WASHINGTON (6/30/15)--The decision by Greece to temporarily close its financial institutions and stock market will not affect any Greek credit unions--for the simple fact that there are no credit unions in that country. However, Michael Edwards of the World Council of Credit Unions noted Monday that credit unions elsewhere in Europe could feel an impact.
If Greece defaults on its debt, or ceases its use of the Euro as currency and converts back to the drachma, credit unions in Euro-using countries may feel the strain, Edwards said Monday. That could include credit unions in countries such as the Republic of Ireland, the Netherlands, Estonia, Latvia, and Lithuania.
The decision to close up shop on banks and the stock market was made after the European Central Bank declined over the weekend to expand an emergency loan program that has been propping up Greek banks in recent weeks while the government tried to reach a new deal with international creditors.
The New York Timesquoted a banking official as saying the tentative plan was to keep Greek banks closed at least a week.
"Other European countries with credit union systems--including Poland, the United Kingdom, Romania and Macedonia--do not use the Euro and would therefore be more sheltered from economic volatility related to a 'Grexit' from the Euro," Edwards noted. Grexit is the headlines-grabbing word coined to describe a Greek exit from use of the Euro.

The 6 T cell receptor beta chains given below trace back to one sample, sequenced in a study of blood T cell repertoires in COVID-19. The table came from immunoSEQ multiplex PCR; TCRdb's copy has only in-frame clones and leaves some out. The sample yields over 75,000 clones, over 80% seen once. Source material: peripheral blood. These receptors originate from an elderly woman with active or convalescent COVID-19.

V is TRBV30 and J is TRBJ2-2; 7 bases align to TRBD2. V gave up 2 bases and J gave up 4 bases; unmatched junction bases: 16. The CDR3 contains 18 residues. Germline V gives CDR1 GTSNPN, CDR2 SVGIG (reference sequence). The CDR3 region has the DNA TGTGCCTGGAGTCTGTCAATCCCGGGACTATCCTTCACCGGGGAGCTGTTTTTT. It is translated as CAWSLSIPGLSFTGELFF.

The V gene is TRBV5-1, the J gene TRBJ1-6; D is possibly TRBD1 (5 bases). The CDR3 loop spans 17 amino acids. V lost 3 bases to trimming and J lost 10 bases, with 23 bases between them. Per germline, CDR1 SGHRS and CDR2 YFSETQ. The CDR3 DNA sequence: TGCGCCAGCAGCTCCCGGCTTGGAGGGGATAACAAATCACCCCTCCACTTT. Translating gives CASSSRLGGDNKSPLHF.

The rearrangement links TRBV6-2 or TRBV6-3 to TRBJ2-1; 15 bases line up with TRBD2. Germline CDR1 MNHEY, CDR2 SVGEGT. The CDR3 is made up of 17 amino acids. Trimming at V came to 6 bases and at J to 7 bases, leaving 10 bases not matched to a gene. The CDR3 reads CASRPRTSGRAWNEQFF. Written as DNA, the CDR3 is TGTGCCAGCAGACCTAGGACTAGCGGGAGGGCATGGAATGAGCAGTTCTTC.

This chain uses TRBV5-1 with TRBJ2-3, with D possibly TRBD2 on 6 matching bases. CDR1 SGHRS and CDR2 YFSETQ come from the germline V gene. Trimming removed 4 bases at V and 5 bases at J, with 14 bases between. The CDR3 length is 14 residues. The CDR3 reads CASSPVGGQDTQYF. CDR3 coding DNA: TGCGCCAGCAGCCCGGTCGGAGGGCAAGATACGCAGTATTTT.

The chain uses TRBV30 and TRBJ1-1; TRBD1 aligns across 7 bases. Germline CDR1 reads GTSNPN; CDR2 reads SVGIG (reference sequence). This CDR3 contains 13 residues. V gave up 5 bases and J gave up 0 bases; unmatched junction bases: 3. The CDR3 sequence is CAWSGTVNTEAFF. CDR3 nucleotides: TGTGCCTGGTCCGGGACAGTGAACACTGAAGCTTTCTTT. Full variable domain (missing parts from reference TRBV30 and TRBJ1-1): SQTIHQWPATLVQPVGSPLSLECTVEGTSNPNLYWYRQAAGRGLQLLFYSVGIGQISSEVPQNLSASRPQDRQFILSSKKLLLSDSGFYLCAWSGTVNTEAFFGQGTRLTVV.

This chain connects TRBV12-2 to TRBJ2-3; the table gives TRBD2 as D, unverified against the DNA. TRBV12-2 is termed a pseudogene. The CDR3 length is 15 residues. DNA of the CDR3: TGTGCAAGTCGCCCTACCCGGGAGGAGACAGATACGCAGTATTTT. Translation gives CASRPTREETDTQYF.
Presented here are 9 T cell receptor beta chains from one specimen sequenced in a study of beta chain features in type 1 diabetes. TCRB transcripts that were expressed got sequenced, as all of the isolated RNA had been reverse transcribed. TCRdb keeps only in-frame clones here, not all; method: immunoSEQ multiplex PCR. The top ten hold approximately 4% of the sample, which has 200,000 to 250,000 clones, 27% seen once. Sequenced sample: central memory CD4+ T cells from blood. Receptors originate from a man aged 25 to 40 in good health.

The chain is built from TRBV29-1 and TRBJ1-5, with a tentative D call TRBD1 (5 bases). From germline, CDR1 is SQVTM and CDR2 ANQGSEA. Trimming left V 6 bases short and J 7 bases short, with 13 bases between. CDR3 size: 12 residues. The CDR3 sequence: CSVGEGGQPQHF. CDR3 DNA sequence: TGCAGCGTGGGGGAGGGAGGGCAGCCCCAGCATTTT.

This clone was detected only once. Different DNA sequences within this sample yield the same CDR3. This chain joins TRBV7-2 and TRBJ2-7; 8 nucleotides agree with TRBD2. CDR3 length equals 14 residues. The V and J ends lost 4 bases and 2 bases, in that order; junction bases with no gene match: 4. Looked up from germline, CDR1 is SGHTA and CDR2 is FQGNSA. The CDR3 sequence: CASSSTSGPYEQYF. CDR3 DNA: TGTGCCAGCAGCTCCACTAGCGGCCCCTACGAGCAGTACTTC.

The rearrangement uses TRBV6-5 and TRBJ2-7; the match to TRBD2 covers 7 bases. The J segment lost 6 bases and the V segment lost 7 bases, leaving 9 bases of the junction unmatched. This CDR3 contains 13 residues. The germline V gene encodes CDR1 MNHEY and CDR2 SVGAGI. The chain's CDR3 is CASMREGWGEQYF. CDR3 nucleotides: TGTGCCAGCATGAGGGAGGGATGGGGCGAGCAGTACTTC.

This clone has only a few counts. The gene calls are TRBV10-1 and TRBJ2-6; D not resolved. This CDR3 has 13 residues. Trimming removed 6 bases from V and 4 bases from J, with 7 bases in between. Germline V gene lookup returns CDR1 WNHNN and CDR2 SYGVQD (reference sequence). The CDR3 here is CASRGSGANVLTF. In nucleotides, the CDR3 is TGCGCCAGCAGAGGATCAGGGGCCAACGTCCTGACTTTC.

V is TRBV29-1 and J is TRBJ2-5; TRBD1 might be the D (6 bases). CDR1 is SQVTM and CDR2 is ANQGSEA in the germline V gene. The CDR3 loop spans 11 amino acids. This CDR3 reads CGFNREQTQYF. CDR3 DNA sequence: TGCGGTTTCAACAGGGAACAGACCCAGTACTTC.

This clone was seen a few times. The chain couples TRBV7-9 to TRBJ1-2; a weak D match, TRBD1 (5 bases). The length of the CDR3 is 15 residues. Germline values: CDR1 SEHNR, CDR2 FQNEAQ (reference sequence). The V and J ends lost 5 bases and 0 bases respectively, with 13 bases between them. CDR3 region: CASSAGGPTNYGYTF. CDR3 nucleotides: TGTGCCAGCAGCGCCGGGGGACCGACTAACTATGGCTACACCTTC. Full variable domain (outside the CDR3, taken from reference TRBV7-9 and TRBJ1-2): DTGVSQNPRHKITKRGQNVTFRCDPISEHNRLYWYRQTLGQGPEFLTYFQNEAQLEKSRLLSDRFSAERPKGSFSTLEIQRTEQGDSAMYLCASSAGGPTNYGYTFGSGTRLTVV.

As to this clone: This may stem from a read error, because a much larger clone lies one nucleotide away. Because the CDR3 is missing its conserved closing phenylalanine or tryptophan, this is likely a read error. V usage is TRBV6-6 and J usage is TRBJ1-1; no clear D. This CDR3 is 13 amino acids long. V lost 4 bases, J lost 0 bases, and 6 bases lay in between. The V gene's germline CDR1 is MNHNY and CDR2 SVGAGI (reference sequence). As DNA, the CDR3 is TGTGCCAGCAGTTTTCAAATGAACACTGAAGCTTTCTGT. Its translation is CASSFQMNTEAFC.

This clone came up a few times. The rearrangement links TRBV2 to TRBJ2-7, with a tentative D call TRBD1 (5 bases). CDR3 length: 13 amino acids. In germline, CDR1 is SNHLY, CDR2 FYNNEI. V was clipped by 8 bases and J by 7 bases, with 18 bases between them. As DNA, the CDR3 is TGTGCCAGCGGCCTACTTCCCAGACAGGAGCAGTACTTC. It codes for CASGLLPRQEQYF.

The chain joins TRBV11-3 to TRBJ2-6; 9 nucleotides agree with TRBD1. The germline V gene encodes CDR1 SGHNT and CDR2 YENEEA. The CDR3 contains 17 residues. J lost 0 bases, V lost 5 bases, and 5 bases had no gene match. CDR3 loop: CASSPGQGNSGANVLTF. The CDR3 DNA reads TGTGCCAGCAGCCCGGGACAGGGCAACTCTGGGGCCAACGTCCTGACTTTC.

Edwards also said that the overall impact on European credit unions and banks if Greece defaults on its international debt would be less severe today than it would have been when the Greek financial crisis started six years ago.
"Many European financial institutions have spent the last six years backing away from Greece's economic problems and therefore have significantly reduced their exposure," he said.